How to Grow Cranberries

Soil Conditions: Cranberry beds should be established on a base material which will retard vertical movement of water.  This will supply the so-called impermeable layer which will allow the bed to hold a flood for harvest, winter protection, etc.  Examples of base materials are peat, clay, and heavy packed topsoil (loam).  A minimum of four inches of sand should be applied above the base layer of the bed prior to planting.  Sand with at least a 60-70% coarse particle content is best.  Higher amounts of coarse particles were correlated with higher yields in Massachusetts research studies.  Most likely the benefit is in providing adequate drainage.  Proper drainage is essential for good root development and aeration as well as for the prevention of Phytophthora root rot.  Sand pH is also important.  It should range between 4.0 and 5.0 or you will have to add sulfur to adjust.  Get a sample tested for pH before planting.

Planting Density: You should plan to visit the site from where you want to buy your vine, sometime during the fall (prior to the year you intend to plant).  Ask for past production records to insure that you will be getting good vine.  Normally, vines are planted at the density of one ton per acre.  However, if planting is late (June or July) and/or growing conditions are severe, or if you want more rapid establishment, then a higher density (e.g. 1.5 to 2 tons per acre) may be warranted.  Unrooted cuttings are the standard planting material but rooted cuttings (plugs) or tissue culture plants have been used effectively.

Irrigation: New plantings should be irrigated to maintain moist but not saturated soil.  If you get consistent puddling, the bed is too wet!  Irrigate less or improve drainage.  Too much moisture can retard root growth, prevent roots from achieving proper depth, and in extreme cases, eventually kill the vines. Note: The frequent irrigation needed for new plantings can lead to a buildup of the fungi which cause fruit rot and other cranberry diseases.  High nitrogen doses may also contribute to increased incidence of fruit rot as the planting begins to produce. It is wise to begin using fungicides in the 2nd year to avoid inoculum buildup.  A Late-Water flood may also be useful in this regard: (Late-Water Flood (MS Word) | (Late-Water Flood (pdf).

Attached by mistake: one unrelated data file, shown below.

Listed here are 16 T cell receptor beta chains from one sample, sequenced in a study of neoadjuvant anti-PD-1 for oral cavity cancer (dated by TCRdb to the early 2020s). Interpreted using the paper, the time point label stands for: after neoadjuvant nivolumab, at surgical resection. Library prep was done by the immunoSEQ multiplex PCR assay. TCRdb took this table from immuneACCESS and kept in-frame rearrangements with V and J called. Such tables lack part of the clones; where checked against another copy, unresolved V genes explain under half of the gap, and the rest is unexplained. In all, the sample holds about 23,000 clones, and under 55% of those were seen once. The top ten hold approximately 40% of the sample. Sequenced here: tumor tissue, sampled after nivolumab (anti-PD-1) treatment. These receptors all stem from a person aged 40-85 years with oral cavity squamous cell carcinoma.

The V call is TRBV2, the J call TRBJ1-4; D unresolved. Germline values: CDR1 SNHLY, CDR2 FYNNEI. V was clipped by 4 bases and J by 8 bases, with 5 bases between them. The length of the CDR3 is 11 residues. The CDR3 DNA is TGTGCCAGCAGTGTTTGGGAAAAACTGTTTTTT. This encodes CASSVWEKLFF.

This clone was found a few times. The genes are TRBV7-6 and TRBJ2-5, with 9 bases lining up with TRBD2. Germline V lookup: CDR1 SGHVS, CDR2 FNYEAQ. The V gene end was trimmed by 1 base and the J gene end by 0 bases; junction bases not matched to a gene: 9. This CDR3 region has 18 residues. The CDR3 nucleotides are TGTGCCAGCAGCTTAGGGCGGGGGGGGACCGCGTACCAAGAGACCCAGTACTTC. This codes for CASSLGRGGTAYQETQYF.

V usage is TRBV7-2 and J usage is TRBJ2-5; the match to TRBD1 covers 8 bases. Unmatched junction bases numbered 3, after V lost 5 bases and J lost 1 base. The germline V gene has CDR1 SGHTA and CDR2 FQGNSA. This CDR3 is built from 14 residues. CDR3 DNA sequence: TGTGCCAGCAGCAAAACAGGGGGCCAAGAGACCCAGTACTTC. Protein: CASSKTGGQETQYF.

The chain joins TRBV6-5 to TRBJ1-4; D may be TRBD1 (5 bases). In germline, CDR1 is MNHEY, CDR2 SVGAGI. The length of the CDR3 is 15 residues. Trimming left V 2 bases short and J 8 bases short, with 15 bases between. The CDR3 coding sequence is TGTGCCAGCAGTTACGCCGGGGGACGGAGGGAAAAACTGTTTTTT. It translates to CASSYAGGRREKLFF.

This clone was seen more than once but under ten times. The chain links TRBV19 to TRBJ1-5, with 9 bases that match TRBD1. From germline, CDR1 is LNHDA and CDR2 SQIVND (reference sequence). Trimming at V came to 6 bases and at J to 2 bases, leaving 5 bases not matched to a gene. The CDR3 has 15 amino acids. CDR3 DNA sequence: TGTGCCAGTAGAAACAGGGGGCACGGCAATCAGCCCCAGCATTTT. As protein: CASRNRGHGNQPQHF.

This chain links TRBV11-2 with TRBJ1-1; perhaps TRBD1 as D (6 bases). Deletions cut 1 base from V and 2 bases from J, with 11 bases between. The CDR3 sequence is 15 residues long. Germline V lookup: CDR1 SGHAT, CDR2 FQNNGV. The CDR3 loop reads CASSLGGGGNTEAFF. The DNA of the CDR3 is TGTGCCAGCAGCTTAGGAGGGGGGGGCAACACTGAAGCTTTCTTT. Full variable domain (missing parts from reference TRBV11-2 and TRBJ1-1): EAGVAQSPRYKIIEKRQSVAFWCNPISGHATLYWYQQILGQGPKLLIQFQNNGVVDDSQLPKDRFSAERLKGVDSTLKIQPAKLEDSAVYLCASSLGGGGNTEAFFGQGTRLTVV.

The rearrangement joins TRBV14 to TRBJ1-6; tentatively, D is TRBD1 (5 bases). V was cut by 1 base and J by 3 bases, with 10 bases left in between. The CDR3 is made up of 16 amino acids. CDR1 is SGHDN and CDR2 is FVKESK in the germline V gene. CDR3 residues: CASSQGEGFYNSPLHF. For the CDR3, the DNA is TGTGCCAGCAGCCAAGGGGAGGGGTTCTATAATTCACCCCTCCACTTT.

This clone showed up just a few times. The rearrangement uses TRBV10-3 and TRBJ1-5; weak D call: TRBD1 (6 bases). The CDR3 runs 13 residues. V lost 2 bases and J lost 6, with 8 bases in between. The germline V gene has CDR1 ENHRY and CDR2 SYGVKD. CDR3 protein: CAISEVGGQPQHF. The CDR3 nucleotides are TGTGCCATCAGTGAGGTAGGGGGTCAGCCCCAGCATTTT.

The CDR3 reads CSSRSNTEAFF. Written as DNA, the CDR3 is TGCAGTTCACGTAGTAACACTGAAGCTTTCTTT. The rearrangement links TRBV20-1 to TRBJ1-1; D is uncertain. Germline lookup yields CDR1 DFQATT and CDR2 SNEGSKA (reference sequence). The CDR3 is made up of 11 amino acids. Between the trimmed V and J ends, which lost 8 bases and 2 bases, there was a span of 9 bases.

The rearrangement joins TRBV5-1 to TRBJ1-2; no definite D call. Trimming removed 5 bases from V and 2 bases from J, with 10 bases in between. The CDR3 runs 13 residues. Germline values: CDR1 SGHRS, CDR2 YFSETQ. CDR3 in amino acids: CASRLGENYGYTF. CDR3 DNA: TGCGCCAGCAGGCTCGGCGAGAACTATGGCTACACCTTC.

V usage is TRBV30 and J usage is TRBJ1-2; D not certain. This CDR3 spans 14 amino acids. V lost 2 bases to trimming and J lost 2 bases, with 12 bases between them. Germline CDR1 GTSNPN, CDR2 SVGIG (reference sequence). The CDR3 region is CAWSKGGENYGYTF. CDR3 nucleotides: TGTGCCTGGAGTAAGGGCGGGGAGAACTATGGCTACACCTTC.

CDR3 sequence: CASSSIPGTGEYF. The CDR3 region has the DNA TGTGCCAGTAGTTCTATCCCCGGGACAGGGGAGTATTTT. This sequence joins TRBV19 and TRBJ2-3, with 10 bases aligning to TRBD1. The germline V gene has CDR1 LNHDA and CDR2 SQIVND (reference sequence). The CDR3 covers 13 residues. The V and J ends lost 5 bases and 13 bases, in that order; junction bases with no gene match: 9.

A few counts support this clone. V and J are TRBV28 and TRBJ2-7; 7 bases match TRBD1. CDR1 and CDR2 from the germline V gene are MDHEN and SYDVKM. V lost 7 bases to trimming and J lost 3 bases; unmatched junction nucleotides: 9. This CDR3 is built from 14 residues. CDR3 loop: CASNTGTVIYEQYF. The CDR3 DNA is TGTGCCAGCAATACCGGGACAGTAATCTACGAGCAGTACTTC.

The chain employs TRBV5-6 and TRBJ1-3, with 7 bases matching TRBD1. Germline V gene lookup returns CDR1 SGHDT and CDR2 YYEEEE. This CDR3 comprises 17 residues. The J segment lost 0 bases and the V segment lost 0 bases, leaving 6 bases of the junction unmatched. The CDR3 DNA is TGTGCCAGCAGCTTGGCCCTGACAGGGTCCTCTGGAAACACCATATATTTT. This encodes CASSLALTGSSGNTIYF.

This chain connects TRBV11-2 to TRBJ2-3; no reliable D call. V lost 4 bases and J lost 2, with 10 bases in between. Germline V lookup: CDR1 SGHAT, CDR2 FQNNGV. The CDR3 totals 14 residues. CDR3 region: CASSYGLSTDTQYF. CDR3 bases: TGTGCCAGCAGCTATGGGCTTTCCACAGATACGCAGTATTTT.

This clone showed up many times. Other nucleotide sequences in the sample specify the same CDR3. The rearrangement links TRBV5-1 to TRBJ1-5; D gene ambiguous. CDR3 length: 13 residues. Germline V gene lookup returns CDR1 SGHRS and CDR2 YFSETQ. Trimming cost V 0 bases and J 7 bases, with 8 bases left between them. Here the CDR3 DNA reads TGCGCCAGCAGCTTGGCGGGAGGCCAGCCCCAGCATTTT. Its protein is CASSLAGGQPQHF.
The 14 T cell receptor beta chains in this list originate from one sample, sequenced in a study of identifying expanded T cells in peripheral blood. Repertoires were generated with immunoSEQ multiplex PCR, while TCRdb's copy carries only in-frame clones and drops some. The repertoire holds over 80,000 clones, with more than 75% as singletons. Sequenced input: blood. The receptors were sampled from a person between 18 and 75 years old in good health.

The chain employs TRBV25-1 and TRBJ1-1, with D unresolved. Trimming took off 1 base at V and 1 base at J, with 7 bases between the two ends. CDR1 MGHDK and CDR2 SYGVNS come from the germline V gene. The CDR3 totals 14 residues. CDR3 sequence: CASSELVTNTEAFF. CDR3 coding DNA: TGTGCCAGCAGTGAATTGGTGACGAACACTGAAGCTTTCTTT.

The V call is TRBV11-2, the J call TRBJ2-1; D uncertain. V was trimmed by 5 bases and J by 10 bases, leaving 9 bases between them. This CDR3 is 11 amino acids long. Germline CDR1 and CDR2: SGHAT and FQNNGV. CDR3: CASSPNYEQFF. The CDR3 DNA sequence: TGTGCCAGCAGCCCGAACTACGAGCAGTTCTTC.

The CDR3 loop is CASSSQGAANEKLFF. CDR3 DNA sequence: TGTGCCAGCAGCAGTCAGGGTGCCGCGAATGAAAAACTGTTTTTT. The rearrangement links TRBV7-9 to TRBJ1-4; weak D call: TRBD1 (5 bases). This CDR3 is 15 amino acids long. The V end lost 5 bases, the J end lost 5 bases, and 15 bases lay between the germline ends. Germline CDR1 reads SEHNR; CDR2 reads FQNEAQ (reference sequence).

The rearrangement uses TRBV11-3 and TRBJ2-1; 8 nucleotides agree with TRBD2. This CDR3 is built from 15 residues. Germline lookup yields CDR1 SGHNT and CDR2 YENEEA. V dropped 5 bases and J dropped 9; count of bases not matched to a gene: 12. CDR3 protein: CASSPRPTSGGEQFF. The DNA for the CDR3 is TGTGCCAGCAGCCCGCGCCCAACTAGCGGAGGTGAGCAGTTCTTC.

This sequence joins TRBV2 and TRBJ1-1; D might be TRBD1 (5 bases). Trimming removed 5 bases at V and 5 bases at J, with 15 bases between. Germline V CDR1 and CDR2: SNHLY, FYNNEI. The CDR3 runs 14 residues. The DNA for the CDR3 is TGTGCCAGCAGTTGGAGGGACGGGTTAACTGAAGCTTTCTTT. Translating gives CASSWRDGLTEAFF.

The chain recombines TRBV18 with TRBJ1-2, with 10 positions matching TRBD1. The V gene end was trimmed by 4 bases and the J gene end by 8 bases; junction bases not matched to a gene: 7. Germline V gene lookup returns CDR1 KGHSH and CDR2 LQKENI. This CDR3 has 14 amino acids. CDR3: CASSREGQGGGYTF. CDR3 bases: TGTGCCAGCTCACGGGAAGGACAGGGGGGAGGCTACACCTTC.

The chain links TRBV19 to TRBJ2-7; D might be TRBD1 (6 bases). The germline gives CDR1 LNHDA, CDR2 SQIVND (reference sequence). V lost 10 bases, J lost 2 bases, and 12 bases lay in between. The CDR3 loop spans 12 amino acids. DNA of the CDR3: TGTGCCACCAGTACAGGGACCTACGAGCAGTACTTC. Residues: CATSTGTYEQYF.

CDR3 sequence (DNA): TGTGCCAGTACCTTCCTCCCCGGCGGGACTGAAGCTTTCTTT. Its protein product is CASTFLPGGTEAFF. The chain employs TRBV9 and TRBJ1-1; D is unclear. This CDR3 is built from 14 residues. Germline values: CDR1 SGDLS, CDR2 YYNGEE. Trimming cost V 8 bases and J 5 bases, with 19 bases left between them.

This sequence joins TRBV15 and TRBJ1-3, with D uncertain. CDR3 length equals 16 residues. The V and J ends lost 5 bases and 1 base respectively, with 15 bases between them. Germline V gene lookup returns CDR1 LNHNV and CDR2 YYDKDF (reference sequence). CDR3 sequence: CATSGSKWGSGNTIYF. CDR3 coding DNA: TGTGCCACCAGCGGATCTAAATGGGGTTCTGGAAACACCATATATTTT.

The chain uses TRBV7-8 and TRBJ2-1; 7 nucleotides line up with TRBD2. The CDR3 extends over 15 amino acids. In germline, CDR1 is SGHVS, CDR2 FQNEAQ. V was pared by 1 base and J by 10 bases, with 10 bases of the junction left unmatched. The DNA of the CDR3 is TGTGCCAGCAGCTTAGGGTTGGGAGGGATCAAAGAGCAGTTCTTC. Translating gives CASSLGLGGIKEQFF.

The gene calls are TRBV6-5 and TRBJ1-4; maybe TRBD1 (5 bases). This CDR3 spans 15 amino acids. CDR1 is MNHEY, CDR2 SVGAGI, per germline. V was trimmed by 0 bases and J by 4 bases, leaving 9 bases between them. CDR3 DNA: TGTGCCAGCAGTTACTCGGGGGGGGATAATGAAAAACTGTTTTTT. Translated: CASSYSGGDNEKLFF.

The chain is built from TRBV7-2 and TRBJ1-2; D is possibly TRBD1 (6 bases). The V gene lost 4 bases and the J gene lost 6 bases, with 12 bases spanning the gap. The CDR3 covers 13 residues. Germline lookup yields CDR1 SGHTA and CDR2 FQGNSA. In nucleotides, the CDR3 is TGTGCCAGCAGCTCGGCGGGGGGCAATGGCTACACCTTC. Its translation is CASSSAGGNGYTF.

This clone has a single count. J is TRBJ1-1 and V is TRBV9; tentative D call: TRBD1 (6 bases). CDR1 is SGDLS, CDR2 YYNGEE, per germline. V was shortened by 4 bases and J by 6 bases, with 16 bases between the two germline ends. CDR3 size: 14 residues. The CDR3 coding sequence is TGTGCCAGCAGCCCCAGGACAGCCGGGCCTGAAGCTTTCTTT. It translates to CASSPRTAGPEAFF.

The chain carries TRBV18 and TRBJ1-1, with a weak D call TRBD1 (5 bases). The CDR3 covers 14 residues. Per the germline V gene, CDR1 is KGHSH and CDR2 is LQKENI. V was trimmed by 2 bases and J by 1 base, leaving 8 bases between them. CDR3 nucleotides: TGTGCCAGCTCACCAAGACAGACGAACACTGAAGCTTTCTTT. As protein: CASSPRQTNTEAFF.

Frost Protection: Use your sprinkler system during the appropriate hours [Table of Frost Tolerances] or flood the bed if running sprinklers is not an option.

Fertilizers: Avoid excess phosphorus (P) applications (use nitrogen alone for some applications). Acid soils bind large quantities of P which will not be available to the cranberry plants.  Alternate between applications of complete, and nitrogen-only fertilizers.

Fertilizing New Plantings – Year 1:

  • Phosphorus (at time of planting): Research indicates that the use of 100 lb/A of 0-46-0 increases growth of new vines (more ground covered). Apply 100 lb/A triple superphosphate (0-46-0) in either one of the following schedules: Schedule 1: 50 lb/A under the top 2-3 inches of sand, 50 lb/A on the surface after the vines are scattered but before disking in the vines. Schedule 2: Apply the fertilizer to the soil surface, then scatter and disk in the vines.